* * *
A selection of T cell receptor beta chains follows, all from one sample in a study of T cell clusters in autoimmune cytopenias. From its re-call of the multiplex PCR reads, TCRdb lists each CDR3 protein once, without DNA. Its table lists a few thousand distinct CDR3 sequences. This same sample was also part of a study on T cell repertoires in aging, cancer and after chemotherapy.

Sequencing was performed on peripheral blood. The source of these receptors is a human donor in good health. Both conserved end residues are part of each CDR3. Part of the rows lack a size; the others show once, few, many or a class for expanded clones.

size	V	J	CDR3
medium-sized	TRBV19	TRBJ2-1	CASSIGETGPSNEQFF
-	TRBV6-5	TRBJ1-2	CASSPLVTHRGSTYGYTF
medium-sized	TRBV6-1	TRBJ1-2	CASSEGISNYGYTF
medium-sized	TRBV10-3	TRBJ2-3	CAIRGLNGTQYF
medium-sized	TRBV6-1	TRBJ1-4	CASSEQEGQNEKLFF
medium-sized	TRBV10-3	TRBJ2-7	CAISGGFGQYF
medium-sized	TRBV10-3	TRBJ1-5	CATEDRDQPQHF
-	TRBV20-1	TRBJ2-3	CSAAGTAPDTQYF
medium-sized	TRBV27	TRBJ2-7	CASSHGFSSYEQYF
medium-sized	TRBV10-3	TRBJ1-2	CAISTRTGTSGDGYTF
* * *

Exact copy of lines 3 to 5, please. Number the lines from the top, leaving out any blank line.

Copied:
size	V	J	CDR3
medium-sized	TRBV19	TRBJ2-1	CASSIGETGPSNEQFF
-	TRBV6-5	TRBJ1-2	CASSPLVTHRGSTYGYTF